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Sustainable Futures: Municipal Finance Paper

Sustainable Futures: Municipal Finance Paper

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Sustainable Futures Papers and Presentations (A Collaborative Compilation by Industry Leaders) produced by the Sustainability Institute, 2008/9
Sustainable Futures Papers and Presentations (A Collaborative Compilation by Industry Leaders) produced by the Sustainability Institute, 2008/9

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Published by: Sustainable Neighbourhoods Network on Nov 30, 2010
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Municipal Finances, Service Delivery and Prospects for Sustainable ResourceUse in Cape Town
Professor Mark Swilling and Dr. Martin de Wit.School of Public Management and Planning, Stellenbosch University
July, 2008Introduction
Like all post-Apartheid cities, after 1994 Cape Town has faced the twin challenge ofovercoming the spatial divisions created during the colonial/apartheid era andaddressing the endemic poverty that these divisions reproduced for over threecenturies. In 1993 the City of Cape Town was governed by 61 municipalities andmanaged by 17 separate administrations. In 1995-1996, the first democratic localgovernment elections took place in integrated municipal areas. Initially, Cape Townestablished 7 local government authorities from the former 61 municipalities in orderto strive for more autonomy. The 2000 Municipal Structures Act (GovernmentGazette No. 19614; Volume 402. 1998) outlined new systems of metropolitangovernment leading to the establishment of the Cape Town Unicity – a single-tieredform of metropolitan government. This so-called “Unicity” structure secured a singlemetropolitan tax base in an attempt to address development disparities. This processof municipal restructuring and its impact on service provision has been welldocumented (Jaglin, 2004, McDonald and Smith, 2002, Khosa, 2000, Parnell andPieterse, 2007, Van Donk et al., 2008). Formerly segregated white local authorities(WLA’s) and black local authorities (BLA’s) were amalgamated in an attempt toensure greater equity between rich and poor communities, and to help standardizeservice delivery. This was achieved in particularly interesting ways in Cape Town,especially with respect to particularly progressive municipal finance policies thatremained consistent despite regular party political changeovers.This highly complex process of transforming and deracialising political governancewas underpinned by the ‘new public management’ approach to institutional reformand the decentralization of some national government functions to local governmentlevel. Privatization/corporatization of state owned enterprises, the formulation ofpublic-private partnerships, greater emphasis on service delivery on a cost recoverybasis and the implementation of performance management systems were also part ofthe process of institutional reform, albeit only partially implemented in the Cape Towncontext (Wilkinson, 2004, Watson, 2002). Despite references to neo-liberalapproaches to service delivery in the Cape Town context (Miraftab, 2004, Smith,2004, Smith and Hanson, 2003), the fact of the matter was that by 2008 all municipalservices in Cape Town were still delivered either directly or through sub-contractorsvia the City of Cape Town’s (CCT) integrated public service.The restructuring process was far more arduous than initially anticipated. Localgovernment authorities struggled to implement complex administrative changes andto deliver promised services in an unpredictable political environment. Former WLA’sand BLA’s, with different organizational structures battled to implement complex newsystems post integration in financially viable ways.There are nearly 800 000 households in Cape Town, with a rapidly expandingpopulation of around 3,5 million people. Below is a table that represents the class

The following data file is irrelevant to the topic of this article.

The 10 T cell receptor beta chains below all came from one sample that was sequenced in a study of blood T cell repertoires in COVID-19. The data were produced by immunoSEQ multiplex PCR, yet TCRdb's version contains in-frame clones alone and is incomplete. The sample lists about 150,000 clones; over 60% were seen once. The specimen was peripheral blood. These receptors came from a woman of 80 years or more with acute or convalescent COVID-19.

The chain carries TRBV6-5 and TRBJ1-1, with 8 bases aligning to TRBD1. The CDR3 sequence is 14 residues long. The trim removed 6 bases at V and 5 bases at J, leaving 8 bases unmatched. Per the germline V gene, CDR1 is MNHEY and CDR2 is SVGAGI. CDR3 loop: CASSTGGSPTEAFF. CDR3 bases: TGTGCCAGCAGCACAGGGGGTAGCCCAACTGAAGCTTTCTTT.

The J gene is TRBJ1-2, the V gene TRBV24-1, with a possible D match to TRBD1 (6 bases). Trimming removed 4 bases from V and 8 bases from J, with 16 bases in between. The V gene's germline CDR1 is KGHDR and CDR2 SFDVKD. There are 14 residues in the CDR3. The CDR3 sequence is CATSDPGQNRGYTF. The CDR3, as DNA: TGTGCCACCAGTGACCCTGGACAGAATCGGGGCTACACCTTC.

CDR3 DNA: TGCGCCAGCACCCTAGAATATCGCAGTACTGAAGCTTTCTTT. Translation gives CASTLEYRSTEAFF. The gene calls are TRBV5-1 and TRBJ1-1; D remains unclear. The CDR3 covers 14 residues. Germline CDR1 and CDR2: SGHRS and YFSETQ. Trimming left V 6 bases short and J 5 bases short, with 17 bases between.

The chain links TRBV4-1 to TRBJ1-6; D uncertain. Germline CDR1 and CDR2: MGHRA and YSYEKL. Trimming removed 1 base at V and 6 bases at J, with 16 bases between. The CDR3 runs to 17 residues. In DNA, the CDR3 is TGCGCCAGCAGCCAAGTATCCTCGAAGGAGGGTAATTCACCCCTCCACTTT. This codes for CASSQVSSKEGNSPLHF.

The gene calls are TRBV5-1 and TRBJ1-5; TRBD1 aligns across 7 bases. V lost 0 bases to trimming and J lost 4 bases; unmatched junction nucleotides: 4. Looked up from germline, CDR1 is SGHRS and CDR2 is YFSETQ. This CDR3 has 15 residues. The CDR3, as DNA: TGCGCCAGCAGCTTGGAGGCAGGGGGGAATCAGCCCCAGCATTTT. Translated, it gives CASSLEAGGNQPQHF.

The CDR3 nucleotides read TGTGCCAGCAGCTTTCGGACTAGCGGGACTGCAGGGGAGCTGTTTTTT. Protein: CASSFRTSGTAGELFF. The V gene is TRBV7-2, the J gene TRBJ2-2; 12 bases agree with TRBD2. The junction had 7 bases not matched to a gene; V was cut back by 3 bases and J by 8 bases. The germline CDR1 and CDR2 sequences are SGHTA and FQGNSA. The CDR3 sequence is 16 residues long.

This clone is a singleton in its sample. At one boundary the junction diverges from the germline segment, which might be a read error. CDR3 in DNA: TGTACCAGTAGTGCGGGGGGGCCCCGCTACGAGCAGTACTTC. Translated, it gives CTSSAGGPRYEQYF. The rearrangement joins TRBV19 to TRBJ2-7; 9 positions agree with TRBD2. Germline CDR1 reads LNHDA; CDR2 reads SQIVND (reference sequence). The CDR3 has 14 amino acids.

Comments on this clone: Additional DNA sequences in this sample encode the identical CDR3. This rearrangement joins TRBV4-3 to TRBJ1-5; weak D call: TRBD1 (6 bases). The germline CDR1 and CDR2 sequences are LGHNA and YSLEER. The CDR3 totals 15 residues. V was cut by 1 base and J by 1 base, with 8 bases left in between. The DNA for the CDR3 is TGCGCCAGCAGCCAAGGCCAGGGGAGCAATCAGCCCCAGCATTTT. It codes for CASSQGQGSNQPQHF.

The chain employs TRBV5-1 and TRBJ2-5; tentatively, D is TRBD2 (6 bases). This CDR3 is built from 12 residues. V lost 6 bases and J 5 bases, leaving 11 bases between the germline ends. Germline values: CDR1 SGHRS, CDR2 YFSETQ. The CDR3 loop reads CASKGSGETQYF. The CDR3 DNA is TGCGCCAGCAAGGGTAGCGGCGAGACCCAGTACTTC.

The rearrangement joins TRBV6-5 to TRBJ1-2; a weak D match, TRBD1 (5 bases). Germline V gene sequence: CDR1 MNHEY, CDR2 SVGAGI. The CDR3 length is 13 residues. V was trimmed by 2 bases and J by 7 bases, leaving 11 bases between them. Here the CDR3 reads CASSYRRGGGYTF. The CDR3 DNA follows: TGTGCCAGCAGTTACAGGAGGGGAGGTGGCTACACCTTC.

structure of these households, with just over 50% classifiable as poor and workinghouseholds, 16% comprise the wealthy elite, with a relatively small middle classcomprising 31% of households.
Table 1: Household class structure in CapeTown
Despite the many political changeovers in Cape Town’s municipal government since1994, a constant theme of successive administrations has been the need to addressthe service backlogs in the poorer areas of the city. This has had major implicationsfor capital and operating expenditures in the energy, waste, water and sanitation(EWWS) sectors which together account for the nearly half of expenditure by theCCT. As will be demonstrated below, R9.3 billion or 47% of its budget was spent oncapital and operational expenditures for EWWS services for 2007/8. This equates to8% of the Gross Geographic Product (GGP) of the Cape Town metropolitaneconomy. Given the magnitude of this expenditure and related incomes, it isimperative that researchers pay more attention to how this money is spent, whobenefits, what the long-term impacts will be on the space economy, social structureand eco-systems, and what the alternative approaches may be.The core challenge that has faced officials since 1994 has been to find fiscally viableways to expand the EWWS services into poorer areas while maintaining and